Book Summaries

The 2nd book of the Pentateuch, in Hebrew Bibles bearing the title weelleh shemoth, "and these are the names," the opening words of the Hebrew text. The English title originated with the title given the book by the translators of the Septuagint, who called it Exodos, an appropriate characterisation based on the book's central theme, the departure of the Hebrew people from Egypt. The Hebrew word "and" with which the narrative of Exodus begins indicates that the writer considered it to be a continuation of the account in the book of Genesis. From the most ancient times Jewish scholars have attributed the Pentateuch, in which the book of Exodus is found, to Moses. Internal evidence clearly points to him as the author. The use of many Egyptian terms, the minute description of certain Egyptian customs, the intimate knowledge of the land of Egypt itself and of the route of the Exodus, all clearly point to an educated Jew who at one time lived in Egypt (see Acts 7:22) and who was familiar with parts of the Sinai Peninsula as well. The vivid description of incidents connected with the departure from Egypt and the journey to Mount Sinai, as well as of the events that took place there, is such as none but an eyewitness could be expected to give. This internal evidence, together with the fact that our Lord quotes from the book of Exodus and specifically calls it "the book of Moses" (Mk 12:26), is sufficient to establish him as the writer for all who accept the divine origin of Scripture and the deity of the Son of God.

At the time of the Exodus (c. 1445 b.c.) Israel had been in Egypt about 215 years (see Chronology II, 2). The friendly kings of the Hyksos period, during whose dynasty Joseph and later Jacob settled in Egypt, had given way to the native Egyptian kings of the 18th dynasty about 135 years before the Exodus (see Ex 1:8). It was between this event and the birth of Moses, 80 years before the Exodus (ch 7:7), that the oppression of ch 1:9 ­22 began. The book of Exodus traces briefly the personal experiences of Moses during this preparatory period of his life, and then deals at length and in great detail with events of the 6 months or so preceding the departure from Egypt and the first 2 years thereafter--a period of approximately 2 1/2 years altogether. During this comparatively brief period the Hebrew people were transformed from a race of slaves into an independent nation, and the book of Exodus explains how this came about.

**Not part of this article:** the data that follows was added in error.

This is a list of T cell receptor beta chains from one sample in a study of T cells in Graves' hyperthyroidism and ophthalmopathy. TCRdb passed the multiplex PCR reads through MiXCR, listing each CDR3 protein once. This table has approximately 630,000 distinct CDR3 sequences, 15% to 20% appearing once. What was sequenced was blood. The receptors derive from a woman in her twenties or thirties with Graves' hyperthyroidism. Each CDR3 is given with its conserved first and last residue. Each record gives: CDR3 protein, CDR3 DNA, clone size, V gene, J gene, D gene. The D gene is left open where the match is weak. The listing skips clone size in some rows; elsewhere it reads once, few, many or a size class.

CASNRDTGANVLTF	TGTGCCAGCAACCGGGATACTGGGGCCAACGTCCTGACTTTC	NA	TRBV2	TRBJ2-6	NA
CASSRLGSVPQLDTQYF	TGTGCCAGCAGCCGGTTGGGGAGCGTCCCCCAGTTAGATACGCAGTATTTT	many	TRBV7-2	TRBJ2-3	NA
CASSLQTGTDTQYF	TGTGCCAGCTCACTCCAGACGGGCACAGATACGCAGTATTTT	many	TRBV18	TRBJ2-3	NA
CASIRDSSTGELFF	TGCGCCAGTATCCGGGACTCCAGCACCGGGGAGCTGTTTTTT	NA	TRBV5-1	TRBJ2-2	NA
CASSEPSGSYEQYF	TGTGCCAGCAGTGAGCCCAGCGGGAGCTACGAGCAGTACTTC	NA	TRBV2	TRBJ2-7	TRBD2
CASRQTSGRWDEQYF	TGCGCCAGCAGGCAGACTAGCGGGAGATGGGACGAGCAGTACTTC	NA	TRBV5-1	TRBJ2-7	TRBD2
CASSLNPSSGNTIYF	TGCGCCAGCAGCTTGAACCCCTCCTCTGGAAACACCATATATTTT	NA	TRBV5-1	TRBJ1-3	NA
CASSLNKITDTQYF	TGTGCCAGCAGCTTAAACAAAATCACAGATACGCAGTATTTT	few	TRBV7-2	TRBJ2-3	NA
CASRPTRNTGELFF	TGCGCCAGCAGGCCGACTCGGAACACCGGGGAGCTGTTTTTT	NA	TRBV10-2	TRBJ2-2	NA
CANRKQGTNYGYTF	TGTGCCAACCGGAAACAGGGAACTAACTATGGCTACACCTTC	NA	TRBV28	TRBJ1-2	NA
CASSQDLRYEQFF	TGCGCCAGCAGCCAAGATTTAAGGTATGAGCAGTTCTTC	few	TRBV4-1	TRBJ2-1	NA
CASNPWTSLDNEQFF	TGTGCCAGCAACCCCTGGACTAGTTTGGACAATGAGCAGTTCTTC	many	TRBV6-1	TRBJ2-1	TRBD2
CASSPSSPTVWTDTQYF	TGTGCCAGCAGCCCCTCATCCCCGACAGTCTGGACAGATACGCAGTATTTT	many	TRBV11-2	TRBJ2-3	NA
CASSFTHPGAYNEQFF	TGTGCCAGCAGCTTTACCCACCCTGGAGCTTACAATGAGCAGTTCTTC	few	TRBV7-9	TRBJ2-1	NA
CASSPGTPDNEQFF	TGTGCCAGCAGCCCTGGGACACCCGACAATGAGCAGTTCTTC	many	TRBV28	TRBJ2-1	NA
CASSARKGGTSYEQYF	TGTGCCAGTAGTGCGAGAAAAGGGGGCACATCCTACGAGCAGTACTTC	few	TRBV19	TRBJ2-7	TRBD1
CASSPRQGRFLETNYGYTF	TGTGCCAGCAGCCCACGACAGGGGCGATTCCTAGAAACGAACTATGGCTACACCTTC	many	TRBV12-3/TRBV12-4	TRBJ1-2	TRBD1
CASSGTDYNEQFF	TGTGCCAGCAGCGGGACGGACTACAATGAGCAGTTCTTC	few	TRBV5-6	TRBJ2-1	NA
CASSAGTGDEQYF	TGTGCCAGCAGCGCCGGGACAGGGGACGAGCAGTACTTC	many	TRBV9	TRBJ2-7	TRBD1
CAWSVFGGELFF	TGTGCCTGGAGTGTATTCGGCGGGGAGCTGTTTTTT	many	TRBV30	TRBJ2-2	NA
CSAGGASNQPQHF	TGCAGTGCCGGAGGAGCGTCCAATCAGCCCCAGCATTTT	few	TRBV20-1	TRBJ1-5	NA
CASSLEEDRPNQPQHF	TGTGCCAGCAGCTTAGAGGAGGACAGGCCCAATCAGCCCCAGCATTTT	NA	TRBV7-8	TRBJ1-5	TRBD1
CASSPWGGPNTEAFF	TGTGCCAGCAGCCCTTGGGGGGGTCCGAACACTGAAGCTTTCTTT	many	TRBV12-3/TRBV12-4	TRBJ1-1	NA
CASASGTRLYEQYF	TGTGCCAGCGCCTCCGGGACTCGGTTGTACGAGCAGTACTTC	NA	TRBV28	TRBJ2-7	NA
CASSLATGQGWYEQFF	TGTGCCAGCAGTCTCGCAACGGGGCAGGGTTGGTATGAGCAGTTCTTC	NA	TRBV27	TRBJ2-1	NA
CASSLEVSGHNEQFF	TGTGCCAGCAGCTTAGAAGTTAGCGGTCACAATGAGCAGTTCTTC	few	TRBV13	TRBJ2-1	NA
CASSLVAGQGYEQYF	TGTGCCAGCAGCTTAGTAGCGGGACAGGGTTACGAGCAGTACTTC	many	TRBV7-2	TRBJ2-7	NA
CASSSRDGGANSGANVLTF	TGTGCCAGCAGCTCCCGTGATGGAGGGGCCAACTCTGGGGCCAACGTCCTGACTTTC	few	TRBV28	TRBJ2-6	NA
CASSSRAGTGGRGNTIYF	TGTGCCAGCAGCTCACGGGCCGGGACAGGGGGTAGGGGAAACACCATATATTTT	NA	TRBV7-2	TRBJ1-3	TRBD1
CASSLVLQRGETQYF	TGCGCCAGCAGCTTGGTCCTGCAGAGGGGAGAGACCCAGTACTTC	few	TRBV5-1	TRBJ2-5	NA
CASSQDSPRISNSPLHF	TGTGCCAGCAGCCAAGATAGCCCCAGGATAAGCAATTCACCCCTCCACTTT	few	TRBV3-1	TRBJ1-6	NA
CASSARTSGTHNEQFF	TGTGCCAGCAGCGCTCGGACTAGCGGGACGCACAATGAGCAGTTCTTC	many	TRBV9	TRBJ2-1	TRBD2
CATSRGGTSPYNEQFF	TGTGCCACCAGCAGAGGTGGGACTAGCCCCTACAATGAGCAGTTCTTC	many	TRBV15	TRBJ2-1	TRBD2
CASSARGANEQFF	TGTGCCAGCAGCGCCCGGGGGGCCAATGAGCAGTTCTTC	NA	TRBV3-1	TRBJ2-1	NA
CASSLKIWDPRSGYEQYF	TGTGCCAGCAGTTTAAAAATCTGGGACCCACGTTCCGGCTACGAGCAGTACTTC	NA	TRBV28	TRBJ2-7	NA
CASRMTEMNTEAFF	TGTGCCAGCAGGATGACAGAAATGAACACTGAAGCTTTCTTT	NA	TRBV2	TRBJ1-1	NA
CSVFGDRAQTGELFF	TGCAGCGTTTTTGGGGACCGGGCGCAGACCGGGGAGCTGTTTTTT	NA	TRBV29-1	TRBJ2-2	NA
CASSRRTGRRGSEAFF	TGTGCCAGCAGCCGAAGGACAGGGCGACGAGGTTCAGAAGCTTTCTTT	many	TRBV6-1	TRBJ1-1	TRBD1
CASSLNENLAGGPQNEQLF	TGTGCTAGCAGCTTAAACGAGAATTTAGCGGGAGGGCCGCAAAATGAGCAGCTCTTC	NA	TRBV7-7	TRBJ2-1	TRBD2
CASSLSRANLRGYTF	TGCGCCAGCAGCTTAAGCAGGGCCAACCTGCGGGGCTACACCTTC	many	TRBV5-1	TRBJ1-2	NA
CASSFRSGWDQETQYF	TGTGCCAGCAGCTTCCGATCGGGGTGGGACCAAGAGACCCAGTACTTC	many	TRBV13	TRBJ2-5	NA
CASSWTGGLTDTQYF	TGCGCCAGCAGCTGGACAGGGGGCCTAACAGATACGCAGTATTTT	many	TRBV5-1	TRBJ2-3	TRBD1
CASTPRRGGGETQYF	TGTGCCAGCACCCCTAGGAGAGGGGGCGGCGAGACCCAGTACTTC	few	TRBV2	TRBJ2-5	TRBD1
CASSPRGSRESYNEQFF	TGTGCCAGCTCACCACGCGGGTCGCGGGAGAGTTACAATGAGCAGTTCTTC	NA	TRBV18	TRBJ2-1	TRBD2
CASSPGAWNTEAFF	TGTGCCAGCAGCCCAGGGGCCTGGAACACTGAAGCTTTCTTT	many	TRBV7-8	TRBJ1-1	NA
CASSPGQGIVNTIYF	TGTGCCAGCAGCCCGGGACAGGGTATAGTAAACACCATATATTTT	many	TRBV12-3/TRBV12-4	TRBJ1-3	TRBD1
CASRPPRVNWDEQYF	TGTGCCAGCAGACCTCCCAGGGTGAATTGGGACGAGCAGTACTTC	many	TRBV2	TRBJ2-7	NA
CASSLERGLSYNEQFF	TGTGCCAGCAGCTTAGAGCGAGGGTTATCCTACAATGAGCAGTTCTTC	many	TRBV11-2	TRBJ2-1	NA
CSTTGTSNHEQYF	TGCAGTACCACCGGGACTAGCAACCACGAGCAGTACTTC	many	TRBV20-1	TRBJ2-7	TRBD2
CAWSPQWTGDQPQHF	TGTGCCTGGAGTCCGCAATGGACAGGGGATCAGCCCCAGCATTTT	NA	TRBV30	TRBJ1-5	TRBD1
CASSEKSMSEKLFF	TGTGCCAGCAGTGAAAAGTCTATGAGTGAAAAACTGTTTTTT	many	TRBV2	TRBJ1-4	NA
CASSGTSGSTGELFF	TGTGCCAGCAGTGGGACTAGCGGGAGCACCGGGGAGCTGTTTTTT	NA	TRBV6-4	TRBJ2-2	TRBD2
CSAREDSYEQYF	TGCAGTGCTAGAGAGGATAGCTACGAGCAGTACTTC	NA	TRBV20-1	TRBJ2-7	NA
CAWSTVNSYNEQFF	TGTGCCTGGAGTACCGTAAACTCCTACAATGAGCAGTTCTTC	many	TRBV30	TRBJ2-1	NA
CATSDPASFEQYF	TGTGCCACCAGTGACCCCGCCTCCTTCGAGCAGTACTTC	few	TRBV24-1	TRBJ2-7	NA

The book may be divided into 5 major sections: (1) the early life and training of Moses, Ex 1:1 to 4:31; (2) the 10 plagues upon the land of Egypt, chs 5:1 to 12:30; (3) the Exodus and the journey to Sinai, chs 12:31 to 19:2; (4) Israel constituted a nation at Sinai, chs 19:3 to 24:18; (5) construction of the tabernacle and arrangements for the ritual service, chs 25:1 to 40:38. In ch 1 a brief account is given of the enslavement of the Hebrew people by the Egyptians, whereas ch 2 traces the life of Moses down to the close of his sojourn in the land of Midian. Moses' call to liberate the Hebrew people and his return to Egypt are related in chs 3 and 4. Chapters 5 and 6 deal with preliminary moves to secure the release of the Hebrews. In chs 7 to 10 the first 9 plagues are described. In chs 11:1 to 13:16 we find a record of the 10th plague and of the institution of the Passover, which took place simultaneously. Outstanding events on the way to Mount Sinai--the crossing of the Red Sea, the miraculous provision of water and food, the repeated murmuring of the people, the victory over Amalek--occupy chs 13:17 to 19:2. While Israel was encamped at Mount Sinai God revealed to them His moral law (chs 19:3 to 20:21), and a civil code, applying the principles of the moral law to the polity of Israel as a nation (chs 20:22 to 23:33). He revealed also His covenant that constituted Israel a theocracy (ch 24), and gave detailed instructions for the erection of the tabernacle and for the preparation of facilities to be used in connection with it (chs 25:1 to 31:18). A brief interlude relates Israel's apostasy and restoration to divine favour (chs 32:1 to 34:35). In chs 35:1 to 40:38 we find a detailed record of the actual construction of the tabernacle and the fabrication of such items as anointing oil, incense, and the priestly vestures to be used in connection with it, and finally the account of Moses' inspection and approval of the workmanship, and the erection of the structure, ready for use. The departure from Mount Sinai took place less than 2 months after the events of the book of Exodus came to a close (Ex 40:17; Num 10:11, 12).

Horn, Siegfried H., Seventh-day Adventist Bible Dictionary, (Washington, D.C.: Review and Herald Publishing Association) 1979.